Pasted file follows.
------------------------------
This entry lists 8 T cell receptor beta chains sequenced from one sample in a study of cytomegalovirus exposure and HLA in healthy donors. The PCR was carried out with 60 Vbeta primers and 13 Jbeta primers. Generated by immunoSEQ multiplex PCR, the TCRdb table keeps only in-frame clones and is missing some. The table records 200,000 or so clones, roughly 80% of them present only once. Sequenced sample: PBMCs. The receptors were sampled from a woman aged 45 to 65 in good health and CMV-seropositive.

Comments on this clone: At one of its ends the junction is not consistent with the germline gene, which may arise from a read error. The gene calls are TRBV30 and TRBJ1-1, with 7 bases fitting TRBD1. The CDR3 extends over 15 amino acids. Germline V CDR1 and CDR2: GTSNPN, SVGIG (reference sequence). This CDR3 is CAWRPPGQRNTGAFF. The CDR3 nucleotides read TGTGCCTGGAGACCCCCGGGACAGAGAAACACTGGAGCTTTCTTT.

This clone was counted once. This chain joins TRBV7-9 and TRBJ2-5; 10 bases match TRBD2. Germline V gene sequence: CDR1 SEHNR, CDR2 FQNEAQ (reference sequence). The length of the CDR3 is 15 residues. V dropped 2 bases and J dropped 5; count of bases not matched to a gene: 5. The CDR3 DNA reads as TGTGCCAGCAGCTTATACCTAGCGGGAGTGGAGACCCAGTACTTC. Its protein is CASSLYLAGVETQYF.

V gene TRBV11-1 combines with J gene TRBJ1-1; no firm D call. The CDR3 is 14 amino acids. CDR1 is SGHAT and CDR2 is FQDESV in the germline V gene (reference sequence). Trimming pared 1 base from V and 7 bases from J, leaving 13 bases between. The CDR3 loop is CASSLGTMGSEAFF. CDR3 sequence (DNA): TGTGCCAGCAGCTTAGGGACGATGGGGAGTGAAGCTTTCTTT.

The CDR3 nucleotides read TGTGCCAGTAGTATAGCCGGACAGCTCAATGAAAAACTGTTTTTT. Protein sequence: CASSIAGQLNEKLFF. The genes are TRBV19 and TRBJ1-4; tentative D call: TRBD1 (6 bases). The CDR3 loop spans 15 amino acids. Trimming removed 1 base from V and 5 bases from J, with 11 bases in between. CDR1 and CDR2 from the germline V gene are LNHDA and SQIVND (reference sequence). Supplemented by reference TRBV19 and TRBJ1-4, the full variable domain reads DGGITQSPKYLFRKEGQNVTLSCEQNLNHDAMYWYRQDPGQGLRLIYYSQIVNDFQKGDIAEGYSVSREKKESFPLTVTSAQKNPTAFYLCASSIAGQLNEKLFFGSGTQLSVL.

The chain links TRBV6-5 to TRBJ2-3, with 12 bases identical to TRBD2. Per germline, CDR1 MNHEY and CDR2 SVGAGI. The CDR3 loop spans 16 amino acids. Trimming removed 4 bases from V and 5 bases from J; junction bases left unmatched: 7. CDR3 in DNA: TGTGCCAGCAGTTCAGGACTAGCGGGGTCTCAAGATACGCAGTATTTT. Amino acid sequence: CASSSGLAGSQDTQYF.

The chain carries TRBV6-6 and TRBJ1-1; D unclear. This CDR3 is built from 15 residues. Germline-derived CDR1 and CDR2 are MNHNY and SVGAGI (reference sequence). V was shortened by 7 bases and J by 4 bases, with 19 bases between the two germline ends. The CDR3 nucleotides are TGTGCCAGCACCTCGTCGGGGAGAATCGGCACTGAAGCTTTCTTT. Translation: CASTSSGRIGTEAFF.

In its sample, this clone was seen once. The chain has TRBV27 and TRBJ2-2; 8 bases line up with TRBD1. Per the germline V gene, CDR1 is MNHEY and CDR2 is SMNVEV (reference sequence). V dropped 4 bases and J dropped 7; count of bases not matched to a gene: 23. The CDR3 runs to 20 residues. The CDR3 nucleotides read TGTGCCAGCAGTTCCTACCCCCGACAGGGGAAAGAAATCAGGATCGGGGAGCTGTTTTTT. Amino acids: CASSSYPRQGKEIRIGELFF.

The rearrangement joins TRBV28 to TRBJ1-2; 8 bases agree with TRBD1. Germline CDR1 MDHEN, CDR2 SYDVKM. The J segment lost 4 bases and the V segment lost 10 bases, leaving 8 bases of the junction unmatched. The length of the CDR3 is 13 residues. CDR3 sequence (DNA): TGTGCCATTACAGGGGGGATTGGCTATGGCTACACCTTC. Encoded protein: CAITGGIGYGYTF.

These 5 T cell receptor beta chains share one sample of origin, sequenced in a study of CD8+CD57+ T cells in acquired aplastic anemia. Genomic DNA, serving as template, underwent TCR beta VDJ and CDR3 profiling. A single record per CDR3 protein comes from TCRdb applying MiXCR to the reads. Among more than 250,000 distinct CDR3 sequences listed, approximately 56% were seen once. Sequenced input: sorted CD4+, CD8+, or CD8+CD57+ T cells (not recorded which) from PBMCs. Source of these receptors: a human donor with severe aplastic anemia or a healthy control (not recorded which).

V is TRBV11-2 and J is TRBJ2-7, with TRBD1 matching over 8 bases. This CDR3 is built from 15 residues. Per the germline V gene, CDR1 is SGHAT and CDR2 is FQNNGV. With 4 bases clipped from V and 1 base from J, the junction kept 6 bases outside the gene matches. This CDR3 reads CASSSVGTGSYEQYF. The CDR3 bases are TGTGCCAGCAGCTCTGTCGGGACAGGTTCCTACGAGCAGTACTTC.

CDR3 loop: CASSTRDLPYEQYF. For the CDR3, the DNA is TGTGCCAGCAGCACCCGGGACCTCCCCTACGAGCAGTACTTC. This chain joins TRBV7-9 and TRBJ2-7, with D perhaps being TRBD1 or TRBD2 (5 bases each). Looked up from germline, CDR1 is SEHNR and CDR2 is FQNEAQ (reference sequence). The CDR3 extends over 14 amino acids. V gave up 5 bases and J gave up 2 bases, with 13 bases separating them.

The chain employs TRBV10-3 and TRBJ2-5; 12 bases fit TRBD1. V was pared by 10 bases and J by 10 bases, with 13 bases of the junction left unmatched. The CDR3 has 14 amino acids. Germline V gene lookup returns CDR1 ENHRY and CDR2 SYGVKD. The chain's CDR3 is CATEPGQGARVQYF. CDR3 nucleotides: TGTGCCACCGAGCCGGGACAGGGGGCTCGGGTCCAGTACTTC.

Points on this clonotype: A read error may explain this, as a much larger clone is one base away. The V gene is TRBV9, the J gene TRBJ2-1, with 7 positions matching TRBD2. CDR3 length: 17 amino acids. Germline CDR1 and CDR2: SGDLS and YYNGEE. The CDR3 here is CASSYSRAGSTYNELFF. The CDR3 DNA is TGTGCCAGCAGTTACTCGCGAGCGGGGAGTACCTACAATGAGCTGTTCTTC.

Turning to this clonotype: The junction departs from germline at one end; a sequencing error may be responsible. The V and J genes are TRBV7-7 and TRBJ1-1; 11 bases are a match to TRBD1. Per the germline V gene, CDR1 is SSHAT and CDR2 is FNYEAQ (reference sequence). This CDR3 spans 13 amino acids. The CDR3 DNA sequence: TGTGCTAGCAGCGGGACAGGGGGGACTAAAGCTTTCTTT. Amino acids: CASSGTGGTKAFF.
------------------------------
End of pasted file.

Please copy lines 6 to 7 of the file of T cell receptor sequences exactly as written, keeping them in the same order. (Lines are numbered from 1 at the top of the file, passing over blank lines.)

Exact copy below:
The chain links TRBV6-5 to TRBJ2-3, with 12 bases identical to TRBD2. Per germline, CDR1 MNHEY and CDR2 SVGAGI. The CDR3 loop spans 16 amino acids. Trimming removed 4 bases from V and 5 bases from J; junction bases left unmatched: 7. CDR3 in DNA: TGTGCCAGCAGTTCAGGACTAGCGGGGTCTCAAGATACGCAGTATTTT. Amino acid sequence: CASSSGLAGSQDTQYF.

The chain carries TRBV6-6 and TRBJ1-1; D unclear. This CDR3 is built from 15 residues. Germline-derived CDR1 and CDR2 are MNHNY and SVGAGI (reference sequence). V was shortened by 7 bases and J by 4 bases, with 19 bases between the two germline ends. The CDR3 nucleotides are TGTGCCAGCACCTCGTCGGGGAGAATCGGCACTGAAGCTTTCTTT. Translation: CASTSSGRIGTEAFF.